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Instructor Class Description

Time Schedule:

Alexandra J Harmon
HSTAA 332
Seattle Campus

American Indian History II Since 1840

History of American Indians in the United States from 1840 to the present. Emphasis on relations between Indians and non-Indians, government policies, and Indian strategies of survival. Offered: jointly with AIS 332.

Class description

The history of American Indian experiences since the U.S. government first exercised power from the Atlantic to the Pacific oceans, including the federal government's evolving Indian policies, efforts to suppress and revive Indian tribal self-government, Indian resistance and adaptation to policies and programs aimed at altering Indian cultures, Indians' participation in and impact on aspects of American life beyond Indian country, and changing understandings and expressions of Indian identity.

Student learning goals

An understanding of the historical reasons for American Indians' unique legal and political status in American society;

Knowledge of the historical background for current controversies about Indians' rights and about Indian identity;

Insights into the nature of ethnic identity;

Conceptual tools for analyzing the dynamics of interracial relations in the United States;

Knowledge of and a basis for understanding the perspectives of American Indians on modern United States history;

Development of ability to read and write critically about human affairs and history.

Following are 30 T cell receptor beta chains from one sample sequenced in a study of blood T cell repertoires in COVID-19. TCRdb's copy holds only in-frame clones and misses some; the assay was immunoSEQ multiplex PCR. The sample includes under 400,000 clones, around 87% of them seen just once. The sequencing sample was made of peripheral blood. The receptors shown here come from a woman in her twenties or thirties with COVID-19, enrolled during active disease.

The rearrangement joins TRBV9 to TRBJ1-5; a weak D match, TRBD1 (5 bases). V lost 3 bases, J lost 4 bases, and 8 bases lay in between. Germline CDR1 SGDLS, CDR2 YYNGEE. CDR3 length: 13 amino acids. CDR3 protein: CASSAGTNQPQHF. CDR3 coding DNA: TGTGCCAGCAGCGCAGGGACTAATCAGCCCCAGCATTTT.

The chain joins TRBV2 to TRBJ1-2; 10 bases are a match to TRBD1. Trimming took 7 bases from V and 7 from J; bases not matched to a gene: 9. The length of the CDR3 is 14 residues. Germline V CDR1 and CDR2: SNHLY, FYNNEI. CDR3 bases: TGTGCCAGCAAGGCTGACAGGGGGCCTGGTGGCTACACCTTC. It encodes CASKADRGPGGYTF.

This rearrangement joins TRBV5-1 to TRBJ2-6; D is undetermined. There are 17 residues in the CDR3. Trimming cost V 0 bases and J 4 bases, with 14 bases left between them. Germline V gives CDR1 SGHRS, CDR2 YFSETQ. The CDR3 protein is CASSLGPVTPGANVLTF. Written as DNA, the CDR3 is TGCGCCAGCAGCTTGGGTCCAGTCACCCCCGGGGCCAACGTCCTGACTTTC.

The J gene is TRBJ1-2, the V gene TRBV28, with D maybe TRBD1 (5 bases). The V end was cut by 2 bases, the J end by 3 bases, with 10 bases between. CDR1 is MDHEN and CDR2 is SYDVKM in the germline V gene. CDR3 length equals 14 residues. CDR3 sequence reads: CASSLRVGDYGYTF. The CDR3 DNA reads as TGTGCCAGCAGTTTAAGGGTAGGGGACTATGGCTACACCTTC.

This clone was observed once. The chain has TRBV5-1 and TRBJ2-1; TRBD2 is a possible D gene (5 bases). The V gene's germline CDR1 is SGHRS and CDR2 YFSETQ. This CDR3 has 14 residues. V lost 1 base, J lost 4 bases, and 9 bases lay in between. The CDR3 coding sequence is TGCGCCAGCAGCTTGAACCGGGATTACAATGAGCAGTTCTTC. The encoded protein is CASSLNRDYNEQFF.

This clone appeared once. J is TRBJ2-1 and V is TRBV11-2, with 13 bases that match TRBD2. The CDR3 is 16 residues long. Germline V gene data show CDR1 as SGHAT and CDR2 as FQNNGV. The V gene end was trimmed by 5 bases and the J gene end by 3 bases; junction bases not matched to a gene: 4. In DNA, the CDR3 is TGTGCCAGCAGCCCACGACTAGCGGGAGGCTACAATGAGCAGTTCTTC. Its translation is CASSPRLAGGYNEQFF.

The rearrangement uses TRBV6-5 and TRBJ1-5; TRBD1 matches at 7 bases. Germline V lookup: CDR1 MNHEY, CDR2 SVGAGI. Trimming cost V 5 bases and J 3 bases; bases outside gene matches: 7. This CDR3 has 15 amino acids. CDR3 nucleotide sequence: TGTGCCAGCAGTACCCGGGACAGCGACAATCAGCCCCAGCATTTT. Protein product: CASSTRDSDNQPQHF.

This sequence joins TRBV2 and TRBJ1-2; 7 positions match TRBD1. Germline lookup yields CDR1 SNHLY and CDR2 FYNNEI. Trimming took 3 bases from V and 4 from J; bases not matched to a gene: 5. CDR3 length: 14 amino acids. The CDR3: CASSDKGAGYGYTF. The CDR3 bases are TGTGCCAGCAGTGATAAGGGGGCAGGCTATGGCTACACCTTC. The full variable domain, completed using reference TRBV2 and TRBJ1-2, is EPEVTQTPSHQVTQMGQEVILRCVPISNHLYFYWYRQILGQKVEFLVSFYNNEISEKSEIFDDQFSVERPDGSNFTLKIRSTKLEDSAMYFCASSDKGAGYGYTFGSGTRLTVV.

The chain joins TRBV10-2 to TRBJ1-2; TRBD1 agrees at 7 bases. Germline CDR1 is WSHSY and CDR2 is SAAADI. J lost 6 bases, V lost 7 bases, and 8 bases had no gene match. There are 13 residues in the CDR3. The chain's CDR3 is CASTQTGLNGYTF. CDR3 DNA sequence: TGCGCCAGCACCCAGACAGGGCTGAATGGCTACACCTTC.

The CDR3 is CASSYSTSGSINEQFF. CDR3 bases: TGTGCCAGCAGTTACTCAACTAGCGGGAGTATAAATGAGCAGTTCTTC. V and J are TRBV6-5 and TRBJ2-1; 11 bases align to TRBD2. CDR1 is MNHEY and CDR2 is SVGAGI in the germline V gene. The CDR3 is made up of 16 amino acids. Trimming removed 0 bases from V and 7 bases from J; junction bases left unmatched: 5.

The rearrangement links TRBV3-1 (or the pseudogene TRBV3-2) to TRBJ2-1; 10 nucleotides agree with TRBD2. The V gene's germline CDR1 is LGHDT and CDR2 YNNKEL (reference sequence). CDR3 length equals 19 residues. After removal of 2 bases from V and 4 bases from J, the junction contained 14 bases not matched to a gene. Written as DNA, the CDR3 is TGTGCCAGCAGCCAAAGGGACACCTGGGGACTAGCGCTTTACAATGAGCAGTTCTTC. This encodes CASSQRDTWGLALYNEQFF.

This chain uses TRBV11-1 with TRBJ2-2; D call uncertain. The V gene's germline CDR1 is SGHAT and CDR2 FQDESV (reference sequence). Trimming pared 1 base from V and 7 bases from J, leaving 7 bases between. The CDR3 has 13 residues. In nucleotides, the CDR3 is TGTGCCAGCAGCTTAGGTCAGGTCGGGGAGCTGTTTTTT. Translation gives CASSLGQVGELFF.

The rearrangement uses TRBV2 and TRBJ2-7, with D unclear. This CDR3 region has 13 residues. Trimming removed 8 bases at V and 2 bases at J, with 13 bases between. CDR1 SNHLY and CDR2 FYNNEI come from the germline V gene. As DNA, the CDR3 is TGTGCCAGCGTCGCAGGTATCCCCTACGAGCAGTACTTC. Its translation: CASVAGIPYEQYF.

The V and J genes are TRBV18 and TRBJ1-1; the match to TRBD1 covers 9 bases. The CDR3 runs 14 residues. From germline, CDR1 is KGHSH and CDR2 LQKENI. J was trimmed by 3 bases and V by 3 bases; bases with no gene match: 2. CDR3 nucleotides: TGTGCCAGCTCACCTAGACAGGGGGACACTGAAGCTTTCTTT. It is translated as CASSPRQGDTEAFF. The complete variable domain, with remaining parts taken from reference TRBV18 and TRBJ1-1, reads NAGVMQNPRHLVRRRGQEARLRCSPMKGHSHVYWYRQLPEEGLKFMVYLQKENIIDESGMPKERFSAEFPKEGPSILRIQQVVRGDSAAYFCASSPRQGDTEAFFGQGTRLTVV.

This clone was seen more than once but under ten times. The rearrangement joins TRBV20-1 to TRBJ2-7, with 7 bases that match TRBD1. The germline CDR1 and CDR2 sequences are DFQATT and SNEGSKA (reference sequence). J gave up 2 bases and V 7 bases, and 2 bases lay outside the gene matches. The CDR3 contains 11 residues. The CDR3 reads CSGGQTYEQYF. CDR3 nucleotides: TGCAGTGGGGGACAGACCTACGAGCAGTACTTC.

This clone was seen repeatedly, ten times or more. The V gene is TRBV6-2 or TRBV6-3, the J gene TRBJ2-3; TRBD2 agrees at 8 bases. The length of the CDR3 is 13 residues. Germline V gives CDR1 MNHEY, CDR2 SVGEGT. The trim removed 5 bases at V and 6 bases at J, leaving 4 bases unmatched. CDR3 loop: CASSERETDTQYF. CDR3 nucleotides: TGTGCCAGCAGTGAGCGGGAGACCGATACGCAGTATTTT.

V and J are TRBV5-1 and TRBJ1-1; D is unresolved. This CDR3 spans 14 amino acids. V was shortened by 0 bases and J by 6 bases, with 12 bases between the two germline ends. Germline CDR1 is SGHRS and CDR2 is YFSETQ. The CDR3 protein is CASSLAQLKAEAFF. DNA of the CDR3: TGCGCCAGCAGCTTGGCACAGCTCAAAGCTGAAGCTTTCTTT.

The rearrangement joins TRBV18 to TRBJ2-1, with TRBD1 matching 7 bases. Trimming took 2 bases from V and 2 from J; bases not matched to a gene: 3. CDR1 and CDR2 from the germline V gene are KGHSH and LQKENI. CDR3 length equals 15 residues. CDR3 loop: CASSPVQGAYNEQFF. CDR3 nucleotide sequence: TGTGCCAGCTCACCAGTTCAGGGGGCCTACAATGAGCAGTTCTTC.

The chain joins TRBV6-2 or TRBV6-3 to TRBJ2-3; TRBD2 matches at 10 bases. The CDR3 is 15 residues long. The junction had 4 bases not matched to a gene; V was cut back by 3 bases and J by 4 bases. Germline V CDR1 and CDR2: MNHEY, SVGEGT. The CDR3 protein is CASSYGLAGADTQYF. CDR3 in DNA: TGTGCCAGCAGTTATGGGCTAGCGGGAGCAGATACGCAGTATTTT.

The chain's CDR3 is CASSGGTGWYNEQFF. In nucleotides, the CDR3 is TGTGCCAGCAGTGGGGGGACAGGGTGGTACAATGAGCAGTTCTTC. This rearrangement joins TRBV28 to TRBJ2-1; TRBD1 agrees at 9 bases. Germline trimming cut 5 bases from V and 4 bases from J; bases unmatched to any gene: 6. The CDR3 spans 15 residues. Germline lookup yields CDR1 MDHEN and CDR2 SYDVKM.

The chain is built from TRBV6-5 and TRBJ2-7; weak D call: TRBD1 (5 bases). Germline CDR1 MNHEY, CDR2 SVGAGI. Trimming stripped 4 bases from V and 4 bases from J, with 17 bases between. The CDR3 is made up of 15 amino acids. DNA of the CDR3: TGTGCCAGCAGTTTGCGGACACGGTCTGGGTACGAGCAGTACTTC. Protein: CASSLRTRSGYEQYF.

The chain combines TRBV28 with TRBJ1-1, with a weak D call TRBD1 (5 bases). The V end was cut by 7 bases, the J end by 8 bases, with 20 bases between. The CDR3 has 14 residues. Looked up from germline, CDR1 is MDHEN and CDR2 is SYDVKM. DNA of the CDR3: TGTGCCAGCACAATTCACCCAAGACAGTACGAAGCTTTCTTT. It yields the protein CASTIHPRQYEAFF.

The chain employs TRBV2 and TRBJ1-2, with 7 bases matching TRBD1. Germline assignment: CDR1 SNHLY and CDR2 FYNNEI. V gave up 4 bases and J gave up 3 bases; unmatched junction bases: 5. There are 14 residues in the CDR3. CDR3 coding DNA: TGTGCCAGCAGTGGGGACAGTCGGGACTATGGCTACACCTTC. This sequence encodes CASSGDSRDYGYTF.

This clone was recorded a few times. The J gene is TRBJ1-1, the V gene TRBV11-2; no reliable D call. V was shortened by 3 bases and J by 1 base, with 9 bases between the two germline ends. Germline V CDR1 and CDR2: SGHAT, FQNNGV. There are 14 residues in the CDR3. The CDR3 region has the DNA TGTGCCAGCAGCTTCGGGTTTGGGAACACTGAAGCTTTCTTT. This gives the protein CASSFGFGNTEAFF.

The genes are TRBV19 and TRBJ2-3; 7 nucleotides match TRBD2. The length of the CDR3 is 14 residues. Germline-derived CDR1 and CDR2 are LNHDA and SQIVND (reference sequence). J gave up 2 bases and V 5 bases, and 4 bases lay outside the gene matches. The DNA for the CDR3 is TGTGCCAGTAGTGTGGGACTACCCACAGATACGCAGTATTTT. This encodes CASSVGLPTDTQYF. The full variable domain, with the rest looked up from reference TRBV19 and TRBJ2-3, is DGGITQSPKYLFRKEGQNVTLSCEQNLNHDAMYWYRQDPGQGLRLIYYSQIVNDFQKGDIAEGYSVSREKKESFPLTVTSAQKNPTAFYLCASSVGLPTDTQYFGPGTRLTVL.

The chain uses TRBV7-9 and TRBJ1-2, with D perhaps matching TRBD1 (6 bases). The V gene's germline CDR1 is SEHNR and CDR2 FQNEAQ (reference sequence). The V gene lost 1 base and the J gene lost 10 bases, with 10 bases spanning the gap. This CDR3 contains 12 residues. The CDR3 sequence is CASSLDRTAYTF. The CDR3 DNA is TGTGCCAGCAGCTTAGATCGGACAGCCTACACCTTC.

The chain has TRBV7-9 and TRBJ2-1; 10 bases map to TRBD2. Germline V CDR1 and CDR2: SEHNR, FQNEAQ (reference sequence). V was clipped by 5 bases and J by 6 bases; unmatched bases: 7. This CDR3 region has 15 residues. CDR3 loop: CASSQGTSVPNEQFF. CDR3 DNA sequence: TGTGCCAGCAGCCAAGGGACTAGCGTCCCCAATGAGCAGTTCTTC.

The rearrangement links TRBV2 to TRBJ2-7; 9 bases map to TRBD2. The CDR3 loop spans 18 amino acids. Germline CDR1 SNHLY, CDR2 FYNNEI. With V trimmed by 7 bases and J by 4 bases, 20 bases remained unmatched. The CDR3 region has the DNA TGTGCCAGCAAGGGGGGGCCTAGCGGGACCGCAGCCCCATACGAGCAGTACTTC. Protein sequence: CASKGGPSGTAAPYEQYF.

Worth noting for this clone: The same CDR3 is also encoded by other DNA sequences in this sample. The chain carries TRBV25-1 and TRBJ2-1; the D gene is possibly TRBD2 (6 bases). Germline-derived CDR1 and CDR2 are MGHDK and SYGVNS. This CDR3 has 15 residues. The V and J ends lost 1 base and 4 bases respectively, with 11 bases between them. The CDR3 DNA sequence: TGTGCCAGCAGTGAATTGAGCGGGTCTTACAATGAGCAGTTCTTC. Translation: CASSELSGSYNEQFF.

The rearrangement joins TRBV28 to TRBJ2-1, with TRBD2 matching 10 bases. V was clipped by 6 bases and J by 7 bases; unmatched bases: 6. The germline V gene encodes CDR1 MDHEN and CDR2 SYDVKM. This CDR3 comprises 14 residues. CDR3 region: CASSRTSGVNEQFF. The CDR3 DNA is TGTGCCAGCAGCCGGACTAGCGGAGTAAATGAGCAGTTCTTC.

General method of instruction

Class meetings will entail a mix of lecture, discussion, and student presentations, including discussion of assigned readings and films/videos.

Recommended preparation

Completion of AIS/HSTAA 331 (American Indian History to 1840) is ideal preparation but not a prerequisite. Other suitable preparation could include a college-level course in American colonial or early American history, an introductory AIS course such as AIS 201, or a high quality high school American history course.

Class assignments and grading

Readings (in secondary and primary sources) up to 100 pages per week; two short graded essays based on assigned readings (no outside research required); a final essay exam; one or two "town meeting" style forums or debates that entail a short oral presentation and short writing assignment; and occasional ungraded (credit/no-credit) assignments.

Approximately equal credit for papers, exams, and participation. Credit for improvement over time.


The information above is intended to be helpful in choosing courses. Because the instructor may further develop his/her plans for this course, its characteristics are subject to change without notice. In most cases, the official course syllabus will be distributed on the first day of class.
Additional Information
Last Update by Alexandra J Harmon
Date: 10/29/2012